Trade minister Piyush Goyal, on Thursday, hinted that the United States is no longer interested in the ‘limited’ trade pact that was undertaken by the Trump administration.
He also added that newer mini trade deals with Australia and the United Kingdom are in line to be finalized soon.
While the US is not interested in a free trade agreement (FTA), the minister added that India has started working towards finalizing another FTA with Bangladesh. After the elections in Canada, a similar deal is hoped to be concluded.
Addressing the export promotion councils in Mumbai on Thursday, the trade minister expressed his joy over the positive response from Australia for the deal.
“I am delighted to announce today Australia has kind of agreed to do an early harvest agreement with India. They had sent a special trade envoy, former prime minister Tony Abbott with whom we had extensive discussions.
I urge all of you to quickly assess which are the areas where we can finalize the early harvest with Australia, what are the areas of your interest, what are the areas where you can let go a little bit, and on a give and take basis, we can then close the Australian engagement.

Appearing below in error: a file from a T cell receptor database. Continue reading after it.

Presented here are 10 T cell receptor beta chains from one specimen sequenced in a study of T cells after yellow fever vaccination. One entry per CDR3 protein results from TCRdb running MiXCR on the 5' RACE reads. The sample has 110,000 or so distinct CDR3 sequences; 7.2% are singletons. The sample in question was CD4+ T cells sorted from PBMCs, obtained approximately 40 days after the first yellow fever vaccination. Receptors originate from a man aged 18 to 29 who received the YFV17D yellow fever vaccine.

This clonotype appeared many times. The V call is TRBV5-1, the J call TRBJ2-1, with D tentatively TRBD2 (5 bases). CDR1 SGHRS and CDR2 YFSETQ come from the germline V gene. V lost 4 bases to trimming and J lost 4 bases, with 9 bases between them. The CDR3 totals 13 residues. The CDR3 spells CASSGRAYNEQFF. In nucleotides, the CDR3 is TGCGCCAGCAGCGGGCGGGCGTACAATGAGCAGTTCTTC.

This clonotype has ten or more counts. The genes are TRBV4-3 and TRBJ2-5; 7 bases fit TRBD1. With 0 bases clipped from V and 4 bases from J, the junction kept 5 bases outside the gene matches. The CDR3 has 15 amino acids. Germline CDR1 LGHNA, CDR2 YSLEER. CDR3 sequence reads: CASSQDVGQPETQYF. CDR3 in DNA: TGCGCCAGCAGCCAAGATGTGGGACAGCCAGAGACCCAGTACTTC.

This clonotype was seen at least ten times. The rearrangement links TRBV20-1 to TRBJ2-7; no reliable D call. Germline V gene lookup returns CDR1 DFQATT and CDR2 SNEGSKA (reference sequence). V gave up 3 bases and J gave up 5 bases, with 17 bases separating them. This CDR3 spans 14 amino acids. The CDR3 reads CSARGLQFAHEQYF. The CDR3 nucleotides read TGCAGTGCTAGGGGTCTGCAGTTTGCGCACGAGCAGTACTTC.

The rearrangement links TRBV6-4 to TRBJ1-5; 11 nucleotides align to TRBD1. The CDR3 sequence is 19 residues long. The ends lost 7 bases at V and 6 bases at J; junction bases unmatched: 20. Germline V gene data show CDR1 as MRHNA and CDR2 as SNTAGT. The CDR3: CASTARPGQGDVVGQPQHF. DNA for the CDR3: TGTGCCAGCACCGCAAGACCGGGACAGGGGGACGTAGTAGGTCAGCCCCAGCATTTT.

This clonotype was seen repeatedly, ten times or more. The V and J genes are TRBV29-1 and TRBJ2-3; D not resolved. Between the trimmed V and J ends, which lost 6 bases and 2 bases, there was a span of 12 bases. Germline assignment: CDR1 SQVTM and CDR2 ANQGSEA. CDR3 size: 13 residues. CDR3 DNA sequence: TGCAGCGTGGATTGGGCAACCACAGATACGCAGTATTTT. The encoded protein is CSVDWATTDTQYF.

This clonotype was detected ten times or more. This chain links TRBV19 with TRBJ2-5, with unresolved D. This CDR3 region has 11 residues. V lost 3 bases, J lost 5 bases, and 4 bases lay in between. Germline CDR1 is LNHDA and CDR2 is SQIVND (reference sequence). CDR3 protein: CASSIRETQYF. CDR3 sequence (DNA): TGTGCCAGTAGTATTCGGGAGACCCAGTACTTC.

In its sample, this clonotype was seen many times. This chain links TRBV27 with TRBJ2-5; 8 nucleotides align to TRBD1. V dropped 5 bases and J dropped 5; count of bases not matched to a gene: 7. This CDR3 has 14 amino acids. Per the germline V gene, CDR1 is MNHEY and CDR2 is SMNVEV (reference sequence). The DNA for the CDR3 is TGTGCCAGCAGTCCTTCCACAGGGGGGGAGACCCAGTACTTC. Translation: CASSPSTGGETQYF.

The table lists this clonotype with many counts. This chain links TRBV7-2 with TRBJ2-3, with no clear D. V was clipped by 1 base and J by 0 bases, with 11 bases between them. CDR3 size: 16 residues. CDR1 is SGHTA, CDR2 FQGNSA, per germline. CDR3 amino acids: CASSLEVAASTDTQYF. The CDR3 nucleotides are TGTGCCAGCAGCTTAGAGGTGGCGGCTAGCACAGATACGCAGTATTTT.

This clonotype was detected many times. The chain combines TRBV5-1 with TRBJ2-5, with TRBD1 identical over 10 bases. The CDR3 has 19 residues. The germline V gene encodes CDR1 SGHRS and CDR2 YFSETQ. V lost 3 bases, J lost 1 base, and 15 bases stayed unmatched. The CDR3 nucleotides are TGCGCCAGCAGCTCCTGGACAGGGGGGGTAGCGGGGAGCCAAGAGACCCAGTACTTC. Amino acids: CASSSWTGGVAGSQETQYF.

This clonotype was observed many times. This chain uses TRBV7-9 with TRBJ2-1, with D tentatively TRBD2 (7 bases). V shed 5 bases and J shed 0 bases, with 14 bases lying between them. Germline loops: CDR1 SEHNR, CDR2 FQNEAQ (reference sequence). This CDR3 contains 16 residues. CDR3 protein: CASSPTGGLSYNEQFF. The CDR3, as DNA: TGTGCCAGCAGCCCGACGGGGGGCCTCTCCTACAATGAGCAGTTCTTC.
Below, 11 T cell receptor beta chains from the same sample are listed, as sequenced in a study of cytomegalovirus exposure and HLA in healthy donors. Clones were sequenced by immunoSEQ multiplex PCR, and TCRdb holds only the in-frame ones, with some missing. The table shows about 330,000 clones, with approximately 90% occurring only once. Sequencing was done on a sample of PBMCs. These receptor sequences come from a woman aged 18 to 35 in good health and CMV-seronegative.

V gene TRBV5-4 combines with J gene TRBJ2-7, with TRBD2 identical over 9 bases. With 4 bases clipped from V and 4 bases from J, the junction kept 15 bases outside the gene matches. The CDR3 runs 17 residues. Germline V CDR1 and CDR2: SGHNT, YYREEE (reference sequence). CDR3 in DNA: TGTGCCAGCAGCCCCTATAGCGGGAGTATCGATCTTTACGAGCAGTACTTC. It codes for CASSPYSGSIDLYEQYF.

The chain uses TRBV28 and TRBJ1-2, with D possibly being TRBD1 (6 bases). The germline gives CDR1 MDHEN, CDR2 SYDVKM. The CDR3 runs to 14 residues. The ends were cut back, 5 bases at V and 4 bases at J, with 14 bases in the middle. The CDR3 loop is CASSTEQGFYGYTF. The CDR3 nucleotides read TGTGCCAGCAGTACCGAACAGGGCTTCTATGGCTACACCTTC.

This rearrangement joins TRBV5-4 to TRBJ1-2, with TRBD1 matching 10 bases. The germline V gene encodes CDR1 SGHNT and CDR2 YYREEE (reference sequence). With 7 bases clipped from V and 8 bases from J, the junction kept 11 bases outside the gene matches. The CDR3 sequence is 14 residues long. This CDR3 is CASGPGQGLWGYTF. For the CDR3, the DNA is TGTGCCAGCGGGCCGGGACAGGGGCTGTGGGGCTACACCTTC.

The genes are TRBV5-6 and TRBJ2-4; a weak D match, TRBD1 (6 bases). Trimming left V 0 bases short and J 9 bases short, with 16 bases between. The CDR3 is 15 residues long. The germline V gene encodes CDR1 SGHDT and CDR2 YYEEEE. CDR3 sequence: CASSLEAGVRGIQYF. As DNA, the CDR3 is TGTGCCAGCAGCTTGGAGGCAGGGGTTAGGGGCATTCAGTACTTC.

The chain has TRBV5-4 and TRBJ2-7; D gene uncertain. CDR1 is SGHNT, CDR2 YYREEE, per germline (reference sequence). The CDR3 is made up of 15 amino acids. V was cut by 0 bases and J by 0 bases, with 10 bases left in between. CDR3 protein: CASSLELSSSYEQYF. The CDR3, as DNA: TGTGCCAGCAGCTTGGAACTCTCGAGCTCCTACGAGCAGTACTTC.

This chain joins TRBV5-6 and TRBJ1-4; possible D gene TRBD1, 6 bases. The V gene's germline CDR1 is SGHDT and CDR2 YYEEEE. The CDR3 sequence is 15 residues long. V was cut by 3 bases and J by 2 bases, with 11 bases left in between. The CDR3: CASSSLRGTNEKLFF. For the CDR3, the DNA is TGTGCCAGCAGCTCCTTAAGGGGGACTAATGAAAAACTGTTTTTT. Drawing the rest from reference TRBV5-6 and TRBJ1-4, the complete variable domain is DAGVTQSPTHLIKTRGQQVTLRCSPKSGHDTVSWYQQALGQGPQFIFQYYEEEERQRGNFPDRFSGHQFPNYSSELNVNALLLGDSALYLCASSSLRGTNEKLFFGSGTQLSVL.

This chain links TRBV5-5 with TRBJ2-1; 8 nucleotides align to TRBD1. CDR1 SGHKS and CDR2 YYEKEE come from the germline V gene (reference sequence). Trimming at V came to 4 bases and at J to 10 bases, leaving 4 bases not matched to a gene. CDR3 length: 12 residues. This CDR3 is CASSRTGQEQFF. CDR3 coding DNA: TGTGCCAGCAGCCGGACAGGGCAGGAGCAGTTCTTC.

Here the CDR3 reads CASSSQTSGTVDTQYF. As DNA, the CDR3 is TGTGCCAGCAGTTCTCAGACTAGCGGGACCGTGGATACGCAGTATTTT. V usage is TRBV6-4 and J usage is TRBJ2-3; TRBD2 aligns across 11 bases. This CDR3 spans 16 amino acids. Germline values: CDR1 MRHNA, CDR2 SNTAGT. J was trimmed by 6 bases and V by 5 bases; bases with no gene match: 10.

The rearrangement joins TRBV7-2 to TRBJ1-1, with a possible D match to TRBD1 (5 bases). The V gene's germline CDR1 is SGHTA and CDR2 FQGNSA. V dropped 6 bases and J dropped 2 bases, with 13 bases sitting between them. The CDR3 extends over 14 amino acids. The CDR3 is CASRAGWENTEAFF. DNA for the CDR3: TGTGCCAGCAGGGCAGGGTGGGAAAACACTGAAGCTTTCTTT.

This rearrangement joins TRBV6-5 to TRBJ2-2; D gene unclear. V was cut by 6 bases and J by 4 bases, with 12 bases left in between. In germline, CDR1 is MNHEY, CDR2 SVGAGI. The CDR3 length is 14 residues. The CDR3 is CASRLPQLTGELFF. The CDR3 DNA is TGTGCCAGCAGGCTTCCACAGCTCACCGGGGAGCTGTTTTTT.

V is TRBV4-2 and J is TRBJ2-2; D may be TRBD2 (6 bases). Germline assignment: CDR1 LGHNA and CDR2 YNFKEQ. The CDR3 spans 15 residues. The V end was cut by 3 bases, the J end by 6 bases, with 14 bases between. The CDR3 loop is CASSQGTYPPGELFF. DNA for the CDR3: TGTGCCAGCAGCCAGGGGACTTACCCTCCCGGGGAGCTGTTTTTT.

One early harvest with a large country like Australia from the developed world will help us to engage with others, on similar lines,” he said.
The trade with the United States has been bilateral, covering products of about $13 billion annually, and has been negotiated under the previous administration.
“The US, as of now, has kind of indicated that they are not looking for a new trade agreement. But we look at working with them on market access issues on both sides. That will also be a big opportunity for our export sector,” he added.
Around nine rounds of negotiations are said to have taken place between Australia and India since the 2011 Comprehensive Economic Cooperation Agreement.
The last round was held in September 2015, but with no success due to India’s sensitivity to Australian demand for market access to dairy products.
Goyal sounded optimistic and highlighted the “very positive momentum” of the ongoing FTA negotiations. “We are starting work with Bangladesh.
Our effort is to ensure that we focus on countries where we have significant potential, more with the developed world where we can compete better and where the market size can be of significant value,” he added.
Reiterating that the current government is not looking to repeat the “mistakes of some past FTAs’ as he said that FTAs cannot be ‘one-way traffic’ and exporters should appreciate that.
“We also have to open our markets to others if we are wanting a larger pie in their markets.
Therefore, my appeal to all of you is to also identify areas where we have confidence that we can withstand competition,” he added.